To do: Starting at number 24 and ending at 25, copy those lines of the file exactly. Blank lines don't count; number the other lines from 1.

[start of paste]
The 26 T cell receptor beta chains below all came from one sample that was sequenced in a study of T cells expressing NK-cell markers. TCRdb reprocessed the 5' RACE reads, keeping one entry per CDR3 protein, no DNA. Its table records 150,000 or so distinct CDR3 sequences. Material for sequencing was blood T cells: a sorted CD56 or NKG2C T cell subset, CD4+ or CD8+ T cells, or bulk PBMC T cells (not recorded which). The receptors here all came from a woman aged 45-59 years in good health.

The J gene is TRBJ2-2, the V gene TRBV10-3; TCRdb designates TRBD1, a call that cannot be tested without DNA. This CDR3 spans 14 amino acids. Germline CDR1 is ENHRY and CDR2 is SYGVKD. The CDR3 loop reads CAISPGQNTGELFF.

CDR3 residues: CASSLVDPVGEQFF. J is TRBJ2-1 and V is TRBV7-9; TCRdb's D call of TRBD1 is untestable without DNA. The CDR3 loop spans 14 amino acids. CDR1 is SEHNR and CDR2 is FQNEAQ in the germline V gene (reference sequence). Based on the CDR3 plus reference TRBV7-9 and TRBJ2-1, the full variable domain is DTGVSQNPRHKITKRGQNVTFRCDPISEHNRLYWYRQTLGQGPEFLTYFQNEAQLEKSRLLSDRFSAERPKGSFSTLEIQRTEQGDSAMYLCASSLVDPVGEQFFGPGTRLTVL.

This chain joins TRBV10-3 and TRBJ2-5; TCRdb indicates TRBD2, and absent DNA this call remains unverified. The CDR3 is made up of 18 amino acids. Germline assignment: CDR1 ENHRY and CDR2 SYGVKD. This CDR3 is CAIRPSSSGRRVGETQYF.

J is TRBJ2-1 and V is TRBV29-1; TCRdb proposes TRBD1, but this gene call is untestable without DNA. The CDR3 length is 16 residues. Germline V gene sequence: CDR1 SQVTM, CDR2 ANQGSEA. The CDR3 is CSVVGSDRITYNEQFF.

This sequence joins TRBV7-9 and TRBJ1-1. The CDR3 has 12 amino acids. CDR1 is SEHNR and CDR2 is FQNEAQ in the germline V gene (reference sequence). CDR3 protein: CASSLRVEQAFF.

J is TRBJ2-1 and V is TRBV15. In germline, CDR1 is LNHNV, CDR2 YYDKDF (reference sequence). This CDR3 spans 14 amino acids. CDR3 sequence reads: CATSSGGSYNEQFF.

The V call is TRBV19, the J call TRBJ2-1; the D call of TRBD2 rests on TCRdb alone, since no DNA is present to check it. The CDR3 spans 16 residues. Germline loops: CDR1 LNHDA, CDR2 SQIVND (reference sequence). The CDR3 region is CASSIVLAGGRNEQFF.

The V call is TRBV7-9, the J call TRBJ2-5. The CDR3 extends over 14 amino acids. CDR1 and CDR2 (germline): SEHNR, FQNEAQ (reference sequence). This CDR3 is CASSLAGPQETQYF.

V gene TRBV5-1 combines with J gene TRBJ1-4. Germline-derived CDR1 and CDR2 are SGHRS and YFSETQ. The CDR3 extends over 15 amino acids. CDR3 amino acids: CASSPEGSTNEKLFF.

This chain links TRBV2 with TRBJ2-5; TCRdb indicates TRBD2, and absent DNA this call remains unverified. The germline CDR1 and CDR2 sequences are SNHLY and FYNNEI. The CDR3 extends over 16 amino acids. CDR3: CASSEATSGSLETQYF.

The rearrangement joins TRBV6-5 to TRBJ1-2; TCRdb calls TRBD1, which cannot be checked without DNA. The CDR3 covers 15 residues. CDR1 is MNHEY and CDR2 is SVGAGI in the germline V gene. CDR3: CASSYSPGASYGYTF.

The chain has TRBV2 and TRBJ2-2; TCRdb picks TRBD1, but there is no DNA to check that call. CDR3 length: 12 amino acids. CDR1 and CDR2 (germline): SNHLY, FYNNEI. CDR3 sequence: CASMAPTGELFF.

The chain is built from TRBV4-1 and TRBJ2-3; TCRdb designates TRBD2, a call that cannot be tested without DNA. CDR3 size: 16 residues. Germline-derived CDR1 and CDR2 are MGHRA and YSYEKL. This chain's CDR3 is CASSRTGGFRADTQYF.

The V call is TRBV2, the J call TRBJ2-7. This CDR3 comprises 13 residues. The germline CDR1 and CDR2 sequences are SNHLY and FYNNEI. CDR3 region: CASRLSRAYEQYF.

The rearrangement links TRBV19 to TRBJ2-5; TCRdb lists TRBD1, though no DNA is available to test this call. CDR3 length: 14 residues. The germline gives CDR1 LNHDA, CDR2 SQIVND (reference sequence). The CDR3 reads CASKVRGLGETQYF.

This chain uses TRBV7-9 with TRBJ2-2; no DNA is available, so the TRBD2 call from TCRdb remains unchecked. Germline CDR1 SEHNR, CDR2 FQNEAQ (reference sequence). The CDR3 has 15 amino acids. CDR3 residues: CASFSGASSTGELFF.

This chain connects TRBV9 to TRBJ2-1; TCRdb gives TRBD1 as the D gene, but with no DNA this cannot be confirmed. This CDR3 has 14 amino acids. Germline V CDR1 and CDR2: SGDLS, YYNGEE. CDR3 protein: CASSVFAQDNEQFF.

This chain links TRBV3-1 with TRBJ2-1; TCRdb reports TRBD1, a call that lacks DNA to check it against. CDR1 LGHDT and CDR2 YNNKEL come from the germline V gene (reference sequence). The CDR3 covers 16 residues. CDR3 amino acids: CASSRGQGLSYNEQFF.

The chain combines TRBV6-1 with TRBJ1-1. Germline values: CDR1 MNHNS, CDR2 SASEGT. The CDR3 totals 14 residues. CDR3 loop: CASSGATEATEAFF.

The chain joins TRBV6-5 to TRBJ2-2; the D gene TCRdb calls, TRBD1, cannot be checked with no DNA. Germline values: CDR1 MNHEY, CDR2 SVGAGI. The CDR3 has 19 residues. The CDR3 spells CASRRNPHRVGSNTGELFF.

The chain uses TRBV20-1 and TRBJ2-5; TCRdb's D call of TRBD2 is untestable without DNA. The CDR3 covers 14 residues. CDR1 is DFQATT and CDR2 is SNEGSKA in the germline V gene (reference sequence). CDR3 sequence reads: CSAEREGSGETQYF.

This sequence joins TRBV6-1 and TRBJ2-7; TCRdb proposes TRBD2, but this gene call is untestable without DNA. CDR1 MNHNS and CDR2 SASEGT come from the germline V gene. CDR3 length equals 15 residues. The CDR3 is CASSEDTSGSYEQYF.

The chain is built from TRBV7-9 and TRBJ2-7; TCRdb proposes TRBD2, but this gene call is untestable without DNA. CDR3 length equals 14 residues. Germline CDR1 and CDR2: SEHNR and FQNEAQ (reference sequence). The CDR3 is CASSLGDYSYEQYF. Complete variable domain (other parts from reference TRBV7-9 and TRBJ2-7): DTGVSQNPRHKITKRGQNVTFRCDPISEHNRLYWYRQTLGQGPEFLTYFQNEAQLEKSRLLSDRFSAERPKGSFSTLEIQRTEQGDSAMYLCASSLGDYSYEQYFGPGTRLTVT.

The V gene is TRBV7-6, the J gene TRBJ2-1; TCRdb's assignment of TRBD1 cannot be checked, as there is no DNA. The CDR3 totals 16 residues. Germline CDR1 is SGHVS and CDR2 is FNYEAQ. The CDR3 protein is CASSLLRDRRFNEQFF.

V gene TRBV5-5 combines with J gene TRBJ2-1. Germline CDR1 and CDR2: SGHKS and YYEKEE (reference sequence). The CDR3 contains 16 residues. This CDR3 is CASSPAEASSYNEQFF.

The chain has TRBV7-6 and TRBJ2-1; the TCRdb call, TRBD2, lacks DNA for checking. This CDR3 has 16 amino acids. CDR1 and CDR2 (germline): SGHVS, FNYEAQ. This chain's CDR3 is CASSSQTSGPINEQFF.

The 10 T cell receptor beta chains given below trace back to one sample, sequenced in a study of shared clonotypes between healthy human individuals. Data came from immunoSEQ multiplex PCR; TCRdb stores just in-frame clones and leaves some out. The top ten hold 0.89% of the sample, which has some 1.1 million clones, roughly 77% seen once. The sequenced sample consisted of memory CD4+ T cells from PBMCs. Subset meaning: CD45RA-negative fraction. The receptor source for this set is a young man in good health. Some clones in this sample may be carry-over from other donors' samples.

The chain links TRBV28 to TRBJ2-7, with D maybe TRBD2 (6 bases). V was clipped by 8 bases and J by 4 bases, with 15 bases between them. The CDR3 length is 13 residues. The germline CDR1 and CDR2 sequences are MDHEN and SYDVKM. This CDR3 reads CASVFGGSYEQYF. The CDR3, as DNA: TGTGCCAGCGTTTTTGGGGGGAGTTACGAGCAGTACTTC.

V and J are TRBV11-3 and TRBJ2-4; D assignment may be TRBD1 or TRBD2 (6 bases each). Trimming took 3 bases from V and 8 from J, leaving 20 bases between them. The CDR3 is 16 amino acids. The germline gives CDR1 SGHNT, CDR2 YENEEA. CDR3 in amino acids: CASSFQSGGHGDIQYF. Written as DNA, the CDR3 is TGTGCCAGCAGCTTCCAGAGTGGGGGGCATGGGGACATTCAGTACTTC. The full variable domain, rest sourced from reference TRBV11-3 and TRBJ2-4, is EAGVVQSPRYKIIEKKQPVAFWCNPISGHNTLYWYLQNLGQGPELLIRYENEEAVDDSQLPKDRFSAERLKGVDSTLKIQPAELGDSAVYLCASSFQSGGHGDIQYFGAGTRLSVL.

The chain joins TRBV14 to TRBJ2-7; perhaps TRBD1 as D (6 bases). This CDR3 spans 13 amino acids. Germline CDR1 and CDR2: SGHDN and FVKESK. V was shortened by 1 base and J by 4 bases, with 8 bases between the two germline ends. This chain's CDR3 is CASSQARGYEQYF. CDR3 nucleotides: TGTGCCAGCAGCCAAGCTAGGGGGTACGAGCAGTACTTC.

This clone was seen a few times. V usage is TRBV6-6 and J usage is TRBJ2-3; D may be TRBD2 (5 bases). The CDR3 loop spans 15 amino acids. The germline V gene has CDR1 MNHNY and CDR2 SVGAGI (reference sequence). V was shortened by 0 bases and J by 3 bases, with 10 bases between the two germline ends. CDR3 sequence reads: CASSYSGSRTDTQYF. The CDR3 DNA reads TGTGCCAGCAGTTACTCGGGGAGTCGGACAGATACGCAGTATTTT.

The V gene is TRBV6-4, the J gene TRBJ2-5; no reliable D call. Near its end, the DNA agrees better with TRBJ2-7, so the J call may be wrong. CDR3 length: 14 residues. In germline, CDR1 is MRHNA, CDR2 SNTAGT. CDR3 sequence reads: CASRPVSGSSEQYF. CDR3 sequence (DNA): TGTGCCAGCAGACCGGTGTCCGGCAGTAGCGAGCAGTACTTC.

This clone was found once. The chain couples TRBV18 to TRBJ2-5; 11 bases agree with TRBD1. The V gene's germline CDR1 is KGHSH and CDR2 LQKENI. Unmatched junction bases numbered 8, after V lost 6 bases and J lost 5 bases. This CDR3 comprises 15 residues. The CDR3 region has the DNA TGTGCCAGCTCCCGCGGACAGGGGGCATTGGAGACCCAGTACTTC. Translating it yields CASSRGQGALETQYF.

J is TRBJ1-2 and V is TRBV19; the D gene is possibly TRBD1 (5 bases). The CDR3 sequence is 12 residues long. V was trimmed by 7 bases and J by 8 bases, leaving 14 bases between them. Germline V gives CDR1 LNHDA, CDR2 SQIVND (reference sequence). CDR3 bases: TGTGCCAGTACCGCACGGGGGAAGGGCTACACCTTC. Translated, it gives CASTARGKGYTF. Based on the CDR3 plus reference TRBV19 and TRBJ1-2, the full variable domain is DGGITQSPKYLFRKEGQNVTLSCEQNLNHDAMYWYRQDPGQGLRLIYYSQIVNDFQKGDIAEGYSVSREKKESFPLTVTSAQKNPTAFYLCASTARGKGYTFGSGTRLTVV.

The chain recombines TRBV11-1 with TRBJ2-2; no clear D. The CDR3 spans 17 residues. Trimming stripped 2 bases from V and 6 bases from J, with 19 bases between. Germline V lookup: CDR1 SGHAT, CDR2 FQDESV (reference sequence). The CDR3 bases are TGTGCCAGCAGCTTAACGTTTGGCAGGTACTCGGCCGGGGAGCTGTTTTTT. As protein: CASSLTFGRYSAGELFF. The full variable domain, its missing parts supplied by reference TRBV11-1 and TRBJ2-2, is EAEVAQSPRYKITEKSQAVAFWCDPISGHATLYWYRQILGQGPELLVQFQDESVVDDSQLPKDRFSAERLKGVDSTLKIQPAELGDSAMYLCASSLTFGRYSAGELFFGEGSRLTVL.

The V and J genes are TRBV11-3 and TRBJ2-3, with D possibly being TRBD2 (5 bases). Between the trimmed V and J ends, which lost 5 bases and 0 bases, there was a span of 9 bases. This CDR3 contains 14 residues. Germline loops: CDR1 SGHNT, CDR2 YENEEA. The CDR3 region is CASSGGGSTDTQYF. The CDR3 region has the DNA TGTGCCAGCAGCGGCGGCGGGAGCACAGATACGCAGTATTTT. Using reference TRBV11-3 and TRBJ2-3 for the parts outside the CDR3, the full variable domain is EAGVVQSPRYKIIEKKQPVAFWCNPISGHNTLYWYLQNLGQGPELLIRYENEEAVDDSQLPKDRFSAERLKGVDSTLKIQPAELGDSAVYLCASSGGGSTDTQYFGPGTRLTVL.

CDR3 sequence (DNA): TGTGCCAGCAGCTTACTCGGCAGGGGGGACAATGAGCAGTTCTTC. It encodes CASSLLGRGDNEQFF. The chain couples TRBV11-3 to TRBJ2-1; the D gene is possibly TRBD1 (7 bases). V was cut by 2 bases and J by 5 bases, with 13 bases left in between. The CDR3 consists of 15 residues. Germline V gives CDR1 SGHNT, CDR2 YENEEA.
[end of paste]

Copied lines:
The chain is built from TRBV7-9 and TRBJ2-7; TCRdb proposes TRBD2, but this gene call is untestable without DNA. CDR3 length equals 14 residues. Germline CDR1 and CDR2: SEHNR and FQNEAQ (reference sequence). The CDR3 is CASSLGDYSYEQYF. Complete variable domain (other parts from reference TRBV7-9 and TRBJ2-7): DTGVSQNPRHKITKRGQNVTFRCDPISEHNRLYWYRQTLGQGPEFLTYFQNEAQLEKSRLLSDRFSAERPKGSFSTLEIQRTEQGDSAMYLCASSLGDYSYEQYFGPGTRLTVT.

The V gene is TRBV7-6, the J gene TRBJ2-1; TCRdb's assignment of TRBD1 cannot be checked, as there is no DNA. The CDR3 totals 16 residues. Germline CDR1 is SGHVS and CDR2 is FNYEAQ. The CDR3 protein is CASSLLRDRRFNEQFF.